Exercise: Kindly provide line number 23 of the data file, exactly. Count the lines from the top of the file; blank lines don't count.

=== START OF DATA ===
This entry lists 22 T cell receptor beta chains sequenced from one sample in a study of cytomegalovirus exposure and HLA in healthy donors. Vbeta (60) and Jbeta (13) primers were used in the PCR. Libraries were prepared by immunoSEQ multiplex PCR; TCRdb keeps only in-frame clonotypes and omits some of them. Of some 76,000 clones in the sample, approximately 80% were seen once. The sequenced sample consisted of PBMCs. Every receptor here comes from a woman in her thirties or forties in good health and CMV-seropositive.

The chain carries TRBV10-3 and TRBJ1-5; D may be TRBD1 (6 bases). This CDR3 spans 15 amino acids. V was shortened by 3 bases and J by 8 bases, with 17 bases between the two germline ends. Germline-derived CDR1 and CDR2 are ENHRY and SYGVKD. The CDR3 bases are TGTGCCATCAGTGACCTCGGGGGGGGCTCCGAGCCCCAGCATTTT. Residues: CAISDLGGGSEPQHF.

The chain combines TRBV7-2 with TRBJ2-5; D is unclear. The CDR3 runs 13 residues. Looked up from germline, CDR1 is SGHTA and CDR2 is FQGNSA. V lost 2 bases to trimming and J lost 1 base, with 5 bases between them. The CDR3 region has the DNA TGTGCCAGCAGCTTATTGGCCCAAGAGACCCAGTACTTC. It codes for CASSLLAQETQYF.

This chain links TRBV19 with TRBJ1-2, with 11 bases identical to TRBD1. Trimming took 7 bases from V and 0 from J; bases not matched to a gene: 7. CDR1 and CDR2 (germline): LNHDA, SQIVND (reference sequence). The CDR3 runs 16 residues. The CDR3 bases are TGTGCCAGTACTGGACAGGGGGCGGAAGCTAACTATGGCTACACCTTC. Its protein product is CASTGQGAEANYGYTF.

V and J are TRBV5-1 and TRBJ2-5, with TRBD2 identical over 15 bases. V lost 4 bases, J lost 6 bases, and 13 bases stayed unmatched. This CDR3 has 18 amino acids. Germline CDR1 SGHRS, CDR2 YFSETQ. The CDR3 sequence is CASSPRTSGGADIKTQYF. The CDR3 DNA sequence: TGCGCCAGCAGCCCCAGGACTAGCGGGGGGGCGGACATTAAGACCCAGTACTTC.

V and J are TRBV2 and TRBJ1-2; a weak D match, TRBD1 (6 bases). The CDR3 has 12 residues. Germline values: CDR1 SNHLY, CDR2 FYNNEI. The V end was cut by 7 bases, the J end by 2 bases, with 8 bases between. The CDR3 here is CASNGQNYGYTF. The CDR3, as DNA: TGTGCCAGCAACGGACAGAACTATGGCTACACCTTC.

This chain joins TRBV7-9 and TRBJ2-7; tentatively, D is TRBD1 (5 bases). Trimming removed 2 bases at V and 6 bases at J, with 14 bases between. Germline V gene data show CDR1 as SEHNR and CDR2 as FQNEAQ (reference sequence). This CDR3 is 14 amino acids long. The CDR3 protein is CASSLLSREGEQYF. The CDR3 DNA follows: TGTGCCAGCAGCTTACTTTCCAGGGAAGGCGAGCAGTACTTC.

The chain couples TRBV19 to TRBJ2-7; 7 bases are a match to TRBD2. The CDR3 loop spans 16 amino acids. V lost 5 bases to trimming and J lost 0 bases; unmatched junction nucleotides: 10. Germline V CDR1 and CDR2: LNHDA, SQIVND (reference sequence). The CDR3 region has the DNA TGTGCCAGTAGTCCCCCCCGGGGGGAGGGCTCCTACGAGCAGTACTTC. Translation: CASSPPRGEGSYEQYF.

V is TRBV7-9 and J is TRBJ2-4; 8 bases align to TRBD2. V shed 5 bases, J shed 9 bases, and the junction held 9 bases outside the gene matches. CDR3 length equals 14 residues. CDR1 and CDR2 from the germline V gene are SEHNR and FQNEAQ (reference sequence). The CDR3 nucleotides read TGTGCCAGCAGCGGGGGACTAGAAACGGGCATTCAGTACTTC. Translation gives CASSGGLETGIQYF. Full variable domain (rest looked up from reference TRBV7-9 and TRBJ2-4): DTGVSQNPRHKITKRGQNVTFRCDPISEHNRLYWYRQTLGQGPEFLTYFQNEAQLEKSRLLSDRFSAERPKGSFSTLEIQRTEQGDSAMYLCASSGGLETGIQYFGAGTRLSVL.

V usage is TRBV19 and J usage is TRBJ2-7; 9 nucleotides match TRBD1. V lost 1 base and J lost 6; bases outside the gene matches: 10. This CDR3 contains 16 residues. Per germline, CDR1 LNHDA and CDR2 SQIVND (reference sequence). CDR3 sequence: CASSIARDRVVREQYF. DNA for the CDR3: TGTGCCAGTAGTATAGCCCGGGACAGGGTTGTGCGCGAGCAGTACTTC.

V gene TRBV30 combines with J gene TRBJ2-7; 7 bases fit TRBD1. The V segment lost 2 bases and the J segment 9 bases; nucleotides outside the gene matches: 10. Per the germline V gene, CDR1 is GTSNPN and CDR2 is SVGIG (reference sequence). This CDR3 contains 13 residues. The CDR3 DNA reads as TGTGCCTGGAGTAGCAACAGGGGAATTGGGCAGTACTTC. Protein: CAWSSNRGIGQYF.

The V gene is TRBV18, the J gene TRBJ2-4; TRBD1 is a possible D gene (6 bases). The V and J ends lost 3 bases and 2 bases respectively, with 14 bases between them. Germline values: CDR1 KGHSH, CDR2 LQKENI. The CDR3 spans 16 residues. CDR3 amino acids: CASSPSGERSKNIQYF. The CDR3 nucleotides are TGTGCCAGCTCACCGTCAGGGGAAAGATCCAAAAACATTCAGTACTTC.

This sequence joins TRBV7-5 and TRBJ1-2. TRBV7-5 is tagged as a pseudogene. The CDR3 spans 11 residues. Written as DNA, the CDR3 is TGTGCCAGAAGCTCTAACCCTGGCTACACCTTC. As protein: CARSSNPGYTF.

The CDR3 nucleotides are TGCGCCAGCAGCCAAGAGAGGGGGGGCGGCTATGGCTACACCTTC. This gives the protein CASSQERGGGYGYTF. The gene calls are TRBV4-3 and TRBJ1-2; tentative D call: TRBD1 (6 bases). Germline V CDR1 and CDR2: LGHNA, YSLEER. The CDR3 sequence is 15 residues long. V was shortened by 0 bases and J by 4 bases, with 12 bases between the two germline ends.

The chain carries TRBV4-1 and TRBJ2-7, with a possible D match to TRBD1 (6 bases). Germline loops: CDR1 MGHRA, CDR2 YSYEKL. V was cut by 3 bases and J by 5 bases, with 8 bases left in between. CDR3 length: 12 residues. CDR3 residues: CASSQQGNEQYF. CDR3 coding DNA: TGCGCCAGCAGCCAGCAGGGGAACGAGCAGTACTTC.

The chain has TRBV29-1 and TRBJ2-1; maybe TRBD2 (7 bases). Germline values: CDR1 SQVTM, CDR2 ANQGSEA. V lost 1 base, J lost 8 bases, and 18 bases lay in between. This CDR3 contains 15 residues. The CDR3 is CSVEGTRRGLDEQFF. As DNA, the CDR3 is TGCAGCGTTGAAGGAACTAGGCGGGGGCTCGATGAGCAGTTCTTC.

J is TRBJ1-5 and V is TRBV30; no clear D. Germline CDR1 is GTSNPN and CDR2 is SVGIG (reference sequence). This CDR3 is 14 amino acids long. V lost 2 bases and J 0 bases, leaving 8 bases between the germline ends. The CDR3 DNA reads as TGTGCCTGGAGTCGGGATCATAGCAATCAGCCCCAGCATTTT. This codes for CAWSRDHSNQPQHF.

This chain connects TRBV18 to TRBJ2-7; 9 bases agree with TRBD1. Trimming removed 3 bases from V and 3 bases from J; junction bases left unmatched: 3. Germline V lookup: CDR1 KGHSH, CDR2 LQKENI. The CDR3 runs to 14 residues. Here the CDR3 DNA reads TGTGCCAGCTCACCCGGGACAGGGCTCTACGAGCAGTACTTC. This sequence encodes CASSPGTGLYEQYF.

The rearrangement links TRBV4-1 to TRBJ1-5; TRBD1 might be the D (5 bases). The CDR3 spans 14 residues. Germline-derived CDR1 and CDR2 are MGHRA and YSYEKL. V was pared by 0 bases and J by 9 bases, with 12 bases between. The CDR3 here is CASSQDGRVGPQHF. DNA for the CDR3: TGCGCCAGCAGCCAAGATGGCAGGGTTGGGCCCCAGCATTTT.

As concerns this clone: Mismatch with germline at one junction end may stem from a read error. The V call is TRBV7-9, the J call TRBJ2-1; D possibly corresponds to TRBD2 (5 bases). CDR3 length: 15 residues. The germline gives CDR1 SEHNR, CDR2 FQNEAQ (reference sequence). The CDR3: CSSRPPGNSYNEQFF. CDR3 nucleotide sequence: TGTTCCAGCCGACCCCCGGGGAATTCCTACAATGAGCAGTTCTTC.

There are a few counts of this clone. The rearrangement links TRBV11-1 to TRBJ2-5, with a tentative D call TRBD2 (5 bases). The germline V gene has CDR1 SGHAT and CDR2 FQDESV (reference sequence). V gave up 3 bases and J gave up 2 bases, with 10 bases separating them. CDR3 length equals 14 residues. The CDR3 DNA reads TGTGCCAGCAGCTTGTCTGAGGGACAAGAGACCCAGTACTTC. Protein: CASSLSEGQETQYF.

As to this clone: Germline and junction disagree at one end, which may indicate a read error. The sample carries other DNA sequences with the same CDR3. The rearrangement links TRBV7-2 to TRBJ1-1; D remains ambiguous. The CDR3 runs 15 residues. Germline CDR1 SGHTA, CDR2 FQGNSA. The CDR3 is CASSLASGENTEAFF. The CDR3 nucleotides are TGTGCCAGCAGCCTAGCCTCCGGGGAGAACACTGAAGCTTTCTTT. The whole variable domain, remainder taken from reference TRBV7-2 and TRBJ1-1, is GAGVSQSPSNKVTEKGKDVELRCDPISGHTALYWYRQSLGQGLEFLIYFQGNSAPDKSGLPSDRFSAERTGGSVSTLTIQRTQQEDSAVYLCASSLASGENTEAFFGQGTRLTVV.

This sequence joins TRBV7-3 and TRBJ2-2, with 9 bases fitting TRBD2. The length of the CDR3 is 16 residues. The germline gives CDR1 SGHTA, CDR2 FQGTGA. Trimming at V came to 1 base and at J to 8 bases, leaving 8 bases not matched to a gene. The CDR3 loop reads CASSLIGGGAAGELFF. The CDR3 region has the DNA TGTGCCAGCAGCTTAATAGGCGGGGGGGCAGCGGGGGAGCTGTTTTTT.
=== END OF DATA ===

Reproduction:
This sequence joins TRBV7-3 and TRBJ2-2, with 9 bases fitting TRBD2. The length of the CDR3 is 16 residues. The germline gives CDR1 SGHTA, CDR2 FQGTGA. Trimming at V came to 1 base and at J to 8 bases, leaving 8 bases not matched to a gene. The CDR3 loop reads CASSLIGGGAAGELFF. The CDR3 region has the DNA TGTGCCAGCAGCTTAATAGGCGGGGGGGCAGCGGGGGAGCTGTTTTTT.